KABUL (AFP): Afghanistan can avoid an economic collapse, but only if it receives international assistance and if the Taliban government respects human rights and “sound” management of its finances, the World Bank said Wednesday.
“An alternative pathway is possible,” the Washington-based development lender said in a statement, pointing to Afghanistan’s agricultural and natural resource sectors, young population and improving security.
“But moving towards this trajectory would require actions by both the international community and the interim Taliban administration,” the World Bank said.
Among donors, “there is an expectation that the Interim Taliban Administration adheres to basic standards for the treatment of women and girls, respect for human rights and sound economic management.”
Since taking power last August, the Taliban has gone back on promises of a softer version of the harsh rule that characterized their first stint in power from 1996 to 2001.
Late last month, they reversed their decision to allow girls to study in secondary schools.
The country has also descended into a serious economic crisis after countries froze Afghanistan’s assets held abroad and cut off aid, though some assistance has been restored.
The World Bank warned that “under current conditions, the outlook for Afghanistan’s economy is dire,” and predicted per-capita GDP would drop by 30 percent by the end of this year compared to 2020, while per-capita incomes have likely fallen by a third in the final months of last year.
“The economy will not grow fast enough to improve livelihoods or generate opportunities for the 600,000 Afghans reaching working age every year,” according to the bank.
Iran summons Afghan envoy after unrest
Iran summoned the Afghan charge d’affaires on Tuesday after a violent protest at its diplomatic mission in western Afghanistan.
Tehran also announced the closure until further notice of its Afghan missions, where other protests had also occurred.
On Monday, dozens of Afghans chanting “Death to Iran” demonstrated outside the Iranian consulate in Herat after videos spread widely over the weekend, purportedly showing Iranians beating Afghan refugees.
Demonstrators burned an Iranian flag and damaged surveillance cameras at the mission before dispersing, an AFP correspondent said. They also threw stones at the compound.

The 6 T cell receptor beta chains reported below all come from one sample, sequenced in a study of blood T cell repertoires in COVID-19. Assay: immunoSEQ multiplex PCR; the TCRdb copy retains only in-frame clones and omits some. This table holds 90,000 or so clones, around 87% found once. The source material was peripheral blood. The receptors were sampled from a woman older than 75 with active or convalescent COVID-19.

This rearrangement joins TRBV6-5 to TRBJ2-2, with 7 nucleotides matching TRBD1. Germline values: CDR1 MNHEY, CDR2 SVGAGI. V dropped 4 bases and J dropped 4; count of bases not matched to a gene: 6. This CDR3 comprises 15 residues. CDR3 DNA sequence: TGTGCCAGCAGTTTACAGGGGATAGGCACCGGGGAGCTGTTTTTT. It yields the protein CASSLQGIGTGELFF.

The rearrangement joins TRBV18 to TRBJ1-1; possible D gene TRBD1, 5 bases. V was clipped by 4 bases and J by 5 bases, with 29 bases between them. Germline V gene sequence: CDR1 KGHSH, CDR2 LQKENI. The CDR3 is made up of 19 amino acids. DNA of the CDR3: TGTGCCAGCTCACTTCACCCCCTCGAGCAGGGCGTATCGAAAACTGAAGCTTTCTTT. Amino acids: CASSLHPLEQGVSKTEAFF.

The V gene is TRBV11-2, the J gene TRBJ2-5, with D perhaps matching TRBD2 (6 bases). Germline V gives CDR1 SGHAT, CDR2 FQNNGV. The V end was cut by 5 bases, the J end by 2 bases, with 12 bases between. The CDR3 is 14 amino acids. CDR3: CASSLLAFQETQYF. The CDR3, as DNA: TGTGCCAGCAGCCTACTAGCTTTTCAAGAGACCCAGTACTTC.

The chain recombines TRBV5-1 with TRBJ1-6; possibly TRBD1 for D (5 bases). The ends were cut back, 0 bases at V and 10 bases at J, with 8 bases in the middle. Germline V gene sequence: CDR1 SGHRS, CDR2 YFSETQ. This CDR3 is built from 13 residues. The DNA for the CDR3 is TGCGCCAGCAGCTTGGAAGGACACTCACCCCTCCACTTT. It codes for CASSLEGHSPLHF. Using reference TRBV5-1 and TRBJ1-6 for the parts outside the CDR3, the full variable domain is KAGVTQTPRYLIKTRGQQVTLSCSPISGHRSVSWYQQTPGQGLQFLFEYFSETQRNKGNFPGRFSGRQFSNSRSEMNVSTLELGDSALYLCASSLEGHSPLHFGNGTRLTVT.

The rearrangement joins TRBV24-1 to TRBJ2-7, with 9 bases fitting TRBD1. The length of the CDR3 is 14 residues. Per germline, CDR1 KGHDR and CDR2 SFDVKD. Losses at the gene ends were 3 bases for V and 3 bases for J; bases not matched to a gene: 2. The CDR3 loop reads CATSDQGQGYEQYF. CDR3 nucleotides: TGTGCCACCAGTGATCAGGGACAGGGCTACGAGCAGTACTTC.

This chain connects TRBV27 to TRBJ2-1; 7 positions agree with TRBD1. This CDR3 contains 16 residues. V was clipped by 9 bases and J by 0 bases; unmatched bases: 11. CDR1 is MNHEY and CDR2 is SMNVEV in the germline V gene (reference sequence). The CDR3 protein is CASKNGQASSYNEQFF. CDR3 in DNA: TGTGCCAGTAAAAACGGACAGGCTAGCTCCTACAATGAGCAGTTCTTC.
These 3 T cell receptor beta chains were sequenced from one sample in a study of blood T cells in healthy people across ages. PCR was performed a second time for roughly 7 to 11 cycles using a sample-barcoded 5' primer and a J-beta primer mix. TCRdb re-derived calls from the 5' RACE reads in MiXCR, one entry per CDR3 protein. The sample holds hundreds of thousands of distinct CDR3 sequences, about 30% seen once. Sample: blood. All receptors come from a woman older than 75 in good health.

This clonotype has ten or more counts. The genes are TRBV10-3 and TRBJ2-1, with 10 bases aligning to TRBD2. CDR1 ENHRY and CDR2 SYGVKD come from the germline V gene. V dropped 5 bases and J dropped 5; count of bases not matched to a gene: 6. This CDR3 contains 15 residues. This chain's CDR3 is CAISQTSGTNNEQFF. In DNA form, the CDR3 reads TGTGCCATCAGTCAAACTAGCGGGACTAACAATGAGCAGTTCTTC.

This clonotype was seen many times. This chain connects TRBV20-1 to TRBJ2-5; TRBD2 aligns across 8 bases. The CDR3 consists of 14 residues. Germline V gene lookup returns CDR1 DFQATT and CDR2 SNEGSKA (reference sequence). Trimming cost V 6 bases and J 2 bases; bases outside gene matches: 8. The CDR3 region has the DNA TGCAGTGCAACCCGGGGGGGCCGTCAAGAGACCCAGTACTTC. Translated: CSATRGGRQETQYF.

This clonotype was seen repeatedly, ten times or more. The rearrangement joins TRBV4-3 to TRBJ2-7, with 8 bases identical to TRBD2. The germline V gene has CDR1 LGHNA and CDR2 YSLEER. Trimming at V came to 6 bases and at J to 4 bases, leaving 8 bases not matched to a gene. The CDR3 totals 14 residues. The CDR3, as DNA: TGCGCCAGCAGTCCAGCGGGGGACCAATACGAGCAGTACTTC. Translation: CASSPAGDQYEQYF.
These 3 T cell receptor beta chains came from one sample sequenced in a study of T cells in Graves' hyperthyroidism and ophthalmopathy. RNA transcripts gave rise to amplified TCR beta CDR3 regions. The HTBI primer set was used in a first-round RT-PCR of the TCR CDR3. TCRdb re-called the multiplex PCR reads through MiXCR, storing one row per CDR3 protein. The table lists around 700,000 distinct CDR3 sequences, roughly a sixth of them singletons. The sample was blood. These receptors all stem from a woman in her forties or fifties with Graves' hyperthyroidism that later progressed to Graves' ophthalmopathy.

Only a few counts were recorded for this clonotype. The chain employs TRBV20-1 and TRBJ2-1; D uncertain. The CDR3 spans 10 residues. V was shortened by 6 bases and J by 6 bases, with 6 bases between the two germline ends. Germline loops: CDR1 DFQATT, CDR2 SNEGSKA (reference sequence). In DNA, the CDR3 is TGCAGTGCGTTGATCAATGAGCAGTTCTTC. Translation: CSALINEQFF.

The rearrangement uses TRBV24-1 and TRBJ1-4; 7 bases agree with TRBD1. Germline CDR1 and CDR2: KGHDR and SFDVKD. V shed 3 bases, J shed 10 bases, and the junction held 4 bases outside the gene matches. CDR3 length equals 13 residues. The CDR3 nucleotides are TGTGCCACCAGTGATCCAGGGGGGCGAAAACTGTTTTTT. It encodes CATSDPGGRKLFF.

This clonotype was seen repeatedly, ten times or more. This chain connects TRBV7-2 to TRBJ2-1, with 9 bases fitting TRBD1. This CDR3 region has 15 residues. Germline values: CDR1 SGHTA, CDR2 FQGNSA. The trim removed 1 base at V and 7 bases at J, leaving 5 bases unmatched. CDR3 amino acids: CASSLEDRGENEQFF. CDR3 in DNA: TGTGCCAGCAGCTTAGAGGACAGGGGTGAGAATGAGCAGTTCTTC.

On Monday, a similar anti-Iran protest occurred in the southeastern city of Khost, and another took place outside the Iranian embassy in Kabul.
Another demonstration against the videos occurred near Ahmad Shah Massoud Square in Kabul on Tuesday.
A statement on Iran’s foreign ministry website said the embassy in Kabul had also been targeted.
The statement, issued Tuesday, said the ministry’s director general for South Asia summoned Afghanistan’s charge d’affairs in Tehran “to vigorously protest the attacks on the Iranian embassy in Kabul and the consulate general in Herat”.
It added that the embassy and consular sections in Afghanistan had suspended operations “in order to obtain necessary assurances guaranteeing total security of the missions.”
Iran, which hosts more than five million Afghan refugees, has seen a fresh influx of Afghans since the Taliban returned to power last August.
The protests occurred after the weekend circulation on social media of the videos claiming to show Iranian border guards and Iranian mobs beating Afghan refugees in Iran.
It was unclear when the images were filmed, and their authenticity could not be independently verified.
On Sunday, Iran’s embassy in Kabul called the images “baseless and invalid”.
Since the Taliban seized power, Afghanistan has plunged further into economic crisis, pushing even those without links to the former Western-backed government to scramble for an exit.
Thousands of people daily try to cross into neighbouring Iran in search of work, or in a bid to reach Europe in the hope of asylum.
Iran has so far not recognised the Taliban government.